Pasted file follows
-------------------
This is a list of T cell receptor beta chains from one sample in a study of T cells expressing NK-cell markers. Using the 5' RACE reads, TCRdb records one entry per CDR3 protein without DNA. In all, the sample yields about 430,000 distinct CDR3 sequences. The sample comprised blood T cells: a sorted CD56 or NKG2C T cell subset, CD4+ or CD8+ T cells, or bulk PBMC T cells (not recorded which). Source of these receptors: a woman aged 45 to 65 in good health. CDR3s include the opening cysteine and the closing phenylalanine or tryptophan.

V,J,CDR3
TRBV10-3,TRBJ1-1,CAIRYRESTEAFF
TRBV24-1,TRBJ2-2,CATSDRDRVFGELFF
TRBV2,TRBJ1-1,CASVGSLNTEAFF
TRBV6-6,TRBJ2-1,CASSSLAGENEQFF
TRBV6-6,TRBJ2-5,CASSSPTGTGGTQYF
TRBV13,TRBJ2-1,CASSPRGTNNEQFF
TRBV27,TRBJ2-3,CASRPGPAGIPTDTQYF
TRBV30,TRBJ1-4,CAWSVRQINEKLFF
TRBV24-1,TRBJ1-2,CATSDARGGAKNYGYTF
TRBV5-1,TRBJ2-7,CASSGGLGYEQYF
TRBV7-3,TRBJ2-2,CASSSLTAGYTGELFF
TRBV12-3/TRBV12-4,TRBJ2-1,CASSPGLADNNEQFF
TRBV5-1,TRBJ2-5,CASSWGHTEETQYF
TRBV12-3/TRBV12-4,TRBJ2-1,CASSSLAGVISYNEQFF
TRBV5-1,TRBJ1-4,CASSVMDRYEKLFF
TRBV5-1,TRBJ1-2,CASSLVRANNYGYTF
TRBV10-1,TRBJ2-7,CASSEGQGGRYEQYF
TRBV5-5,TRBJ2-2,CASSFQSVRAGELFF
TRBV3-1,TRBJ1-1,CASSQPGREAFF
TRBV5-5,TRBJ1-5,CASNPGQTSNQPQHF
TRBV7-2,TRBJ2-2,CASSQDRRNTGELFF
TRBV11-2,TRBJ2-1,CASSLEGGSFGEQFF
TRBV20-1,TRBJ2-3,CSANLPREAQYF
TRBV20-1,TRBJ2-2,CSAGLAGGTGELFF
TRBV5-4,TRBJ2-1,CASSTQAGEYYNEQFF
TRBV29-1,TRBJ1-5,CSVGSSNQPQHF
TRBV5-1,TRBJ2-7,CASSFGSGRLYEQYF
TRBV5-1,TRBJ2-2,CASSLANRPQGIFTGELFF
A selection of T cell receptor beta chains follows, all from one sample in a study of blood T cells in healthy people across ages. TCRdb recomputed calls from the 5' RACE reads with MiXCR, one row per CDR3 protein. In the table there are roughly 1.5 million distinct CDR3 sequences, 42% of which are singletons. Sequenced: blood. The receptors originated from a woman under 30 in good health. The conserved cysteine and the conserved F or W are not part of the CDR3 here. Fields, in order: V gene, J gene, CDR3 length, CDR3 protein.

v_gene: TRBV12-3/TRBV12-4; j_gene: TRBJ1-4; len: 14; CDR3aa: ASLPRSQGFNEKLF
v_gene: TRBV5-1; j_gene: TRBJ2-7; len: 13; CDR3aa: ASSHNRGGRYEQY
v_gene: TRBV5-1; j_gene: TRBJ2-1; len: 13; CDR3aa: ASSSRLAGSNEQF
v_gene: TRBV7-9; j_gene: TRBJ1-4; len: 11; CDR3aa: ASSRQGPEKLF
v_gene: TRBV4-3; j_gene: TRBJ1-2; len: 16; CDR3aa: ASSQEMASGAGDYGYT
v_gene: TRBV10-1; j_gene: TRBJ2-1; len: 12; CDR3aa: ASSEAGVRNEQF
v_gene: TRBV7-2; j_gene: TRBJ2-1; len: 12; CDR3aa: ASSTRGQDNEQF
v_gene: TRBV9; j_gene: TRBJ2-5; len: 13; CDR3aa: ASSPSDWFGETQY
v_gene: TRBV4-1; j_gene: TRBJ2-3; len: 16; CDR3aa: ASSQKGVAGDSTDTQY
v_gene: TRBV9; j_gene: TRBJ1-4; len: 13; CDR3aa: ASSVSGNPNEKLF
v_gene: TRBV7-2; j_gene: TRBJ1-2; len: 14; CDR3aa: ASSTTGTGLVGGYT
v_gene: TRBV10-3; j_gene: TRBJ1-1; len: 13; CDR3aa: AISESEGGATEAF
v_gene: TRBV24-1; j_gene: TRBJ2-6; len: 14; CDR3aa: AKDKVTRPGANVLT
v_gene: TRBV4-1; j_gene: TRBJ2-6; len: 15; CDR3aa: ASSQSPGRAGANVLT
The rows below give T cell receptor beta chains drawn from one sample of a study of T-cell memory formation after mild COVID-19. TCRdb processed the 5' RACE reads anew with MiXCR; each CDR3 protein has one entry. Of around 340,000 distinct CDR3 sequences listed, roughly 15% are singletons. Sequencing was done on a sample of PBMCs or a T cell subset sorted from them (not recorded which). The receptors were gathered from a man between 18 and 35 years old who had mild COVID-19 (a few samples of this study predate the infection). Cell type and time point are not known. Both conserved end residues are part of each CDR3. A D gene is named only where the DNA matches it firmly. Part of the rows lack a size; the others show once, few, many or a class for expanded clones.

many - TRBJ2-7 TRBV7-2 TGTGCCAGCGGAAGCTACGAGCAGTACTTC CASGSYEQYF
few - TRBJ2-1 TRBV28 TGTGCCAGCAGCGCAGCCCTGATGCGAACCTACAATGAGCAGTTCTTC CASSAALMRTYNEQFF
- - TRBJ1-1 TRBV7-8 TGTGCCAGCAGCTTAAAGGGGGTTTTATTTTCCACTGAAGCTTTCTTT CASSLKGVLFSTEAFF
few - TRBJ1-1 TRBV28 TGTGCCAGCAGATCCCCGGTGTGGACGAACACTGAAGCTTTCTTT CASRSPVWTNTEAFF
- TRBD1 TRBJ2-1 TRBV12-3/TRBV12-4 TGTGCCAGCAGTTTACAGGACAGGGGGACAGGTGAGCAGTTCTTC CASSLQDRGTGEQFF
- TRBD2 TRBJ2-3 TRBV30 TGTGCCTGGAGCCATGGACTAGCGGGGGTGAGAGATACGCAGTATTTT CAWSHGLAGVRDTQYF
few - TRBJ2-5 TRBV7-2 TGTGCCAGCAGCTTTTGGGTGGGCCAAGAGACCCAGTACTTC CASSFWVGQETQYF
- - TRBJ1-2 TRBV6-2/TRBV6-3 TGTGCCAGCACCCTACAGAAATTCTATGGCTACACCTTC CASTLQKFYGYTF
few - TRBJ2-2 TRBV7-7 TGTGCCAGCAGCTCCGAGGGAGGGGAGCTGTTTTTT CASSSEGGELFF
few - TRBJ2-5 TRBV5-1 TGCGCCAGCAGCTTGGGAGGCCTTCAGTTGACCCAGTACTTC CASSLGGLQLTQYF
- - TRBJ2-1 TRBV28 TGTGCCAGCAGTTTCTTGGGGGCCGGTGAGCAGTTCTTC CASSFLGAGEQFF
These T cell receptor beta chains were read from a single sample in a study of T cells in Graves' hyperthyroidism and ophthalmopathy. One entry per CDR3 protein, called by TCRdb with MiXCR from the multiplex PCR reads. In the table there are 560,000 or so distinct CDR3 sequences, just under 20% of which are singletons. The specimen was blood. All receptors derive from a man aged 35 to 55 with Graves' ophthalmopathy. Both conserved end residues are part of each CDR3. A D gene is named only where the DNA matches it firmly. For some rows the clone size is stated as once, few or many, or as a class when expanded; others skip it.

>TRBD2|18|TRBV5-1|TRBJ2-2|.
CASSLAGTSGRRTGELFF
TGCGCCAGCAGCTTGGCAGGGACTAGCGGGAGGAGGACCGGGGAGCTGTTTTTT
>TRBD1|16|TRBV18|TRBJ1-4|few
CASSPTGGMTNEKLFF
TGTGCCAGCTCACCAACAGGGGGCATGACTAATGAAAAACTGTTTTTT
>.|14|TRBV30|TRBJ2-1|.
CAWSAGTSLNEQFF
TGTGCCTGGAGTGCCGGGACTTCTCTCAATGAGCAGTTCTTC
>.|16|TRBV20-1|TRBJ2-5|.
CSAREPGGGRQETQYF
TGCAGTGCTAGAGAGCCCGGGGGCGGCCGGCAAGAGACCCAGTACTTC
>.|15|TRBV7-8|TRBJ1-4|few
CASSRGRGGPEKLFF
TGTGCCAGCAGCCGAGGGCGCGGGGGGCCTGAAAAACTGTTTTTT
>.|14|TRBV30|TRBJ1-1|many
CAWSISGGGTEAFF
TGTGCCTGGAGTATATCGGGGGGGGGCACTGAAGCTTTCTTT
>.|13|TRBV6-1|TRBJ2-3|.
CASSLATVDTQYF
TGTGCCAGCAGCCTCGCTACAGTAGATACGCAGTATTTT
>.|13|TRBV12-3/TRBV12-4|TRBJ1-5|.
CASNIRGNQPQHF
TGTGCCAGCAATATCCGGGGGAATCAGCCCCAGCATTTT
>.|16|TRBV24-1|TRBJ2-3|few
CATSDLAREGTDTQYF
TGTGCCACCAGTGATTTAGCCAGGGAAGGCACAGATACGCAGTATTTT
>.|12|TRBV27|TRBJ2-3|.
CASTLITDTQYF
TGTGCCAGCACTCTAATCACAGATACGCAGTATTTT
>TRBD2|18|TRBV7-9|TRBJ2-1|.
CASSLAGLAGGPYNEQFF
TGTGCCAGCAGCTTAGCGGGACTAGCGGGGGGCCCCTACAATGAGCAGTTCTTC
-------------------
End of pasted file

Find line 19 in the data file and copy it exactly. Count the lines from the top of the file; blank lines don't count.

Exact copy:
TRBV10-1,TRBJ2-7,CASSEGQGGRYEQYF